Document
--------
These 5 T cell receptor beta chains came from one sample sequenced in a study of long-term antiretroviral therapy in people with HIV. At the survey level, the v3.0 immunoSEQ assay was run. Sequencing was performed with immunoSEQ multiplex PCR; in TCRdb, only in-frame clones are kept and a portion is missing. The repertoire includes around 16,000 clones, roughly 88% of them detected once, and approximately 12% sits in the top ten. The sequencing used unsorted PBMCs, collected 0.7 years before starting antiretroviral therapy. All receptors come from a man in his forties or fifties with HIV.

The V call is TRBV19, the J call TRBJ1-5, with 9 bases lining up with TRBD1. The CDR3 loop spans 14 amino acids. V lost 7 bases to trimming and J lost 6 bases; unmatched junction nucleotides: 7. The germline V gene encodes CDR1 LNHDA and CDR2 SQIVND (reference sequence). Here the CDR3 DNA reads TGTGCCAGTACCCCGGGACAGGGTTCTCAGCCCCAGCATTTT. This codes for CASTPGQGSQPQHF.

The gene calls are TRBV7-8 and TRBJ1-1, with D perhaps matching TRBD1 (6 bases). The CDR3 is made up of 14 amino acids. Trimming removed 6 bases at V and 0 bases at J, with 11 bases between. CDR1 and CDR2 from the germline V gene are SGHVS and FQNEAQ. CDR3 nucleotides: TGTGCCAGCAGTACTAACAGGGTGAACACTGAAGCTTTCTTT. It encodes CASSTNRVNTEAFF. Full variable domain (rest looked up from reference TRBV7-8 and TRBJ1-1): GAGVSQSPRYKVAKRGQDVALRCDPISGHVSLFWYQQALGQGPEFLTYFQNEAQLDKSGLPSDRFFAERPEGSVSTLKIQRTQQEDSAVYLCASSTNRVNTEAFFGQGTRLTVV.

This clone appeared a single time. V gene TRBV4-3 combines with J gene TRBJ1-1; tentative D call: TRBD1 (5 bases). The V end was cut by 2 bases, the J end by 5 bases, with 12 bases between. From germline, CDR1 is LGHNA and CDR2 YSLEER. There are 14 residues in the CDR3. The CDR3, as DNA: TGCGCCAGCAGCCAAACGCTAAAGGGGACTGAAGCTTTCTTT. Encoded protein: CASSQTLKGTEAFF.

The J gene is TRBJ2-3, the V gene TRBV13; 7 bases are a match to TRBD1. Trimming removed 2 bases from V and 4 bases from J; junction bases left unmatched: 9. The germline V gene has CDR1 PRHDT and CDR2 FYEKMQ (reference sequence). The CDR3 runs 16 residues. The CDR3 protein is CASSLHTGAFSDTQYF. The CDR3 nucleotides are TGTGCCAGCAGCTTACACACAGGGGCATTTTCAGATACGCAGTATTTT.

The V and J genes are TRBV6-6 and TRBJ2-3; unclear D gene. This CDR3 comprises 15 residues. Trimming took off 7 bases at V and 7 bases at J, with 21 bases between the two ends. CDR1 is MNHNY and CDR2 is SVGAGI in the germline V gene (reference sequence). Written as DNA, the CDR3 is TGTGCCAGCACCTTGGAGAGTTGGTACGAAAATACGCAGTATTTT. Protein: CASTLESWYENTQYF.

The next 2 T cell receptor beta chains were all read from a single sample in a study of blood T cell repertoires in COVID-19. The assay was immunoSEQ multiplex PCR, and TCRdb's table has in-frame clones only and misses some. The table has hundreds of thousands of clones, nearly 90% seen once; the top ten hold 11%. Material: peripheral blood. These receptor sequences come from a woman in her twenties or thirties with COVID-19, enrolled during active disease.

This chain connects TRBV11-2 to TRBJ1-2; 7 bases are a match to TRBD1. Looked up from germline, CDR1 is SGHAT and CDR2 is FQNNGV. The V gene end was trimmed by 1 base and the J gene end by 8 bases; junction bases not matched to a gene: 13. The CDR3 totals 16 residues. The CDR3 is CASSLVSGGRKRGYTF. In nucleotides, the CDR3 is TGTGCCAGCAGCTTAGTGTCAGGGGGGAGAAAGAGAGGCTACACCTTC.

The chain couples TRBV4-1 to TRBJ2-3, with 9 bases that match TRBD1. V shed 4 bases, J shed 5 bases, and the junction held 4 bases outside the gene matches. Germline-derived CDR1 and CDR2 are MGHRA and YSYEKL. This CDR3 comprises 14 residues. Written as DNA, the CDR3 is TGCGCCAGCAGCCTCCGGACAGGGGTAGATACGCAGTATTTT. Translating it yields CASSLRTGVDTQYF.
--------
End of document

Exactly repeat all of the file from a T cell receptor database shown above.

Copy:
These 5 T cell receptor beta chains came from one sample sequenced in a study of long-term antiretroviral therapy in people with HIV. At the survey level, the v3.0 immunoSEQ assay was run. Sequencing was performed with immunoSEQ multiplex PCR; in TCRdb, only in-frame clones are kept and a portion is missing. The repertoire includes around 16,000 clones, roughly 88% of them detected once, and approximately 12% sits in the top ten. The sequencing used unsorted PBMCs, collected 0.7 years before starting antiretroviral therapy. All receptors come from a man in his forties or fifties with HIV.

The V call is TRBV19, the J call TRBJ1-5, with 9 bases lining up with TRBD1. The CDR3 loop spans 14 amino acids. V lost 7 bases to trimming and J lost 6 bases; unmatched junction nucleotides: 7. The germline V gene encodes CDR1 LNHDA and CDR2 SQIVND (reference sequence). Here the CDR3 DNA reads TGTGCCAGTACCCCGGGACAGGGTTCTCAGCCCCAGCATTTT. This codes for CASTPGQGSQPQHF.

The gene calls are TRBV7-8 and TRBJ1-1, with D perhaps matching TRBD1 (6 bases). The CDR3 is made up of 14 amino acids. Trimming removed 6 bases at V and 0 bases at J, with 11 bases between. CDR1 and CDR2 from the germline V gene are SGHVS and FQNEAQ. CDR3 nucleotides: TGTGCCAGCAGTACTAACAGGGTGAACACTGAAGCTTTCTTT. It encodes CASSTNRVNTEAFF. Full variable domain (rest looked up from reference TRBV7-8 and TRBJ1-1): GAGVSQSPRYKVAKRGQDVALRCDPISGHVSLFWYQQALGQGPEFLTYFQNEAQLDKSGLPSDRFFAERPEGSVSTLKIQRTQQEDSAVYLCASSTNRVNTEAFFGQGTRLTVV.

This clone appeared a single time. V gene TRBV4-3 combines with J gene TRBJ1-1; tentative D call: TRBD1 (5 bases). The V end was cut by 2 bases, the J end by 5 bases, with 12 bases between. From germline, CDR1 is LGHNA and CDR2 YSLEER. There are 14 residues in the CDR3. The CDR3, as DNA: TGCGCCAGCAGCCAAACGCTAAAGGGGACTGAAGCTTTCTTT. Encoded protein: CASSQTLKGTEAFF.

The J gene is TRBJ2-3, the V gene TRBV13; 7 bases are a match to TRBD1. Trimming removed 2 bases from V and 4 bases from J; junction bases left unmatched: 9. The germline V gene has CDR1 PRHDT and CDR2 FYEKMQ (reference sequence). The CDR3 runs 16 residues. The CDR3 protein is CASSLHTGAFSDTQYF. The CDR3 nucleotides are TGTGCCAGCAGCTTACACACAGGGGCATTTTCAGATACGCAGTATTTT.

The V and J genes are TRBV6-6 and TRBJ2-3; unclear D gene. This CDR3 comprises 15 residues. Trimming took off 7 bases at V and 7 bases at J, with 21 bases between the two ends. CDR1 is MNHNY and CDR2 is SVGAGI in the germline V gene (reference sequence). Written as DNA, the CDR3 is TGTGCCAGCACCTTGGAGAGTTGGTACGAAAATACGCAGTATTTT. Protein: CASTLESWYENTQYF.

The next 2 T cell receptor beta chains were all read from a single sample in a study of blood T cell repertoires in COVID-19. The assay was immunoSEQ multiplex PCR, and TCRdb's table has in-frame clones only and misses some. The table has hundreds of thousands of clones, nearly 90% seen once; the top ten hold 11%. Material: peripheral blood. These receptor sequences come from a woman in her twenties or thirties with COVID-19, enrolled during active disease.

This chain connects TRBV11-2 to TRBJ1-2; 7 bases are a match to TRBD1. Looked up from germline, CDR1 is SGHAT and CDR2 is FQNNGV. The V gene end was trimmed by 1 base and the J gene end by 8 bases; junction bases not matched to a gene: 13. The CDR3 totals 16 residues. The CDR3 is CASSLVSGGRKRGYTF. In nucleotides, the CDR3 is TGTGCCAGCAGCTTAGTGTCAGGGGGGAGAAAGAGAGGCTACACCTTC.

The chain couples TRBV4-1 to TRBJ2-3, with 9 bases that match TRBD1. V shed 4 bases, J shed 5 bases, and the junction held 4 bases outside the gene matches. Germline-derived CDR1 and CDR2 are MGHRA and YSYEKL. This CDR3 comprises 14 residues. Written as DNA, the CDR3 is TGCGCCAGCAGCCTCCGGACAGGGGTAGATACGCAGTATTTT. Translating it yields CASSLRTGVDTQYF.